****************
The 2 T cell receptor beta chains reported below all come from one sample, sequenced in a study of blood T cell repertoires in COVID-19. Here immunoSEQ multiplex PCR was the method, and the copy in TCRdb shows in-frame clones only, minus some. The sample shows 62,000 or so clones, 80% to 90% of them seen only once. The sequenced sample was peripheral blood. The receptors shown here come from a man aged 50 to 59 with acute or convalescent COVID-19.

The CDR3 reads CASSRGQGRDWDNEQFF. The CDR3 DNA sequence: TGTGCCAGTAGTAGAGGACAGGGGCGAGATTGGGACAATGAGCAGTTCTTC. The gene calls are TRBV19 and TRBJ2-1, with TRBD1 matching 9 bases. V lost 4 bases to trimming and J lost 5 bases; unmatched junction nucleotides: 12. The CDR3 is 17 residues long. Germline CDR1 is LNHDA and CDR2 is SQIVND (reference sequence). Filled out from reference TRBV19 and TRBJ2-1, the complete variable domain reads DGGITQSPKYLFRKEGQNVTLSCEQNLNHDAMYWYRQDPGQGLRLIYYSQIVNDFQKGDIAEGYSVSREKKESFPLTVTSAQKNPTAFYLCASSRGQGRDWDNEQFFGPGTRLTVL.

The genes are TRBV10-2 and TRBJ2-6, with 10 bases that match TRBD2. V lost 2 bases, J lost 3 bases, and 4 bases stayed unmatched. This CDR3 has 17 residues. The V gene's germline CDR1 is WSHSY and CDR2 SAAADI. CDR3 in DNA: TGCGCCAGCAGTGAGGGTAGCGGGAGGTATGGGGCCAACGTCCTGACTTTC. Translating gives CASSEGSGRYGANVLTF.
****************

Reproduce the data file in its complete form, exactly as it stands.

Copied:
The 2 T cell receptor beta chains reported below all come from one sample, sequenced in a study of blood T cell repertoires in COVID-19. Here immunoSEQ multiplex PCR was the method, and the copy in TCRdb shows in-frame clones only, minus some. The sample shows 62,000 or so clones, 80% to 90% of them seen only once. The sequenced sample was peripheral blood. The receptors shown here come from a man aged 50 to 59 with acute or convalescent COVID-19.

The CDR3 reads CASSRGQGRDWDNEQFF. The CDR3 DNA sequence: TGTGCCAGTAGTAGAGGACAGGGGCGAGATTGGGACAATGAGCAGTTCTTC. The gene calls are TRBV19 and TRBJ2-1, with TRBD1 matching 9 bases. V lost 4 bases to trimming and J lost 5 bases; unmatched junction nucleotides: 12. The CDR3 is 17 residues long. Germline CDR1 is LNHDA and CDR2 is SQIVND (reference sequence). Filled out from reference TRBV19 and TRBJ2-1, the complete variable domain reads DGGITQSPKYLFRKEGQNVTLSCEQNLNHDAMYWYRQDPGQGLRLIYYSQIVNDFQKGDIAEGYSVSREKKESFPLTVTSAQKNPTAFYLCASSRGQGRDWDNEQFFGPGTRLTVL.

The genes are TRBV10-2 and TRBJ2-6, with 10 bases that match TRBD2. V lost 2 bases, J lost 3 bases, and 4 bases stayed unmatched. This CDR3 has 17 residues. The V gene's germline CDR1 is WSHSY and CDR2 SAAADI. CDR3 in DNA: TGCGCCAGCAGTGAGGGTAGCGGGAGGTATGGGGCCAACGTCCTGACTTTC. Translating gives CASSEGSGRYGANVLTF.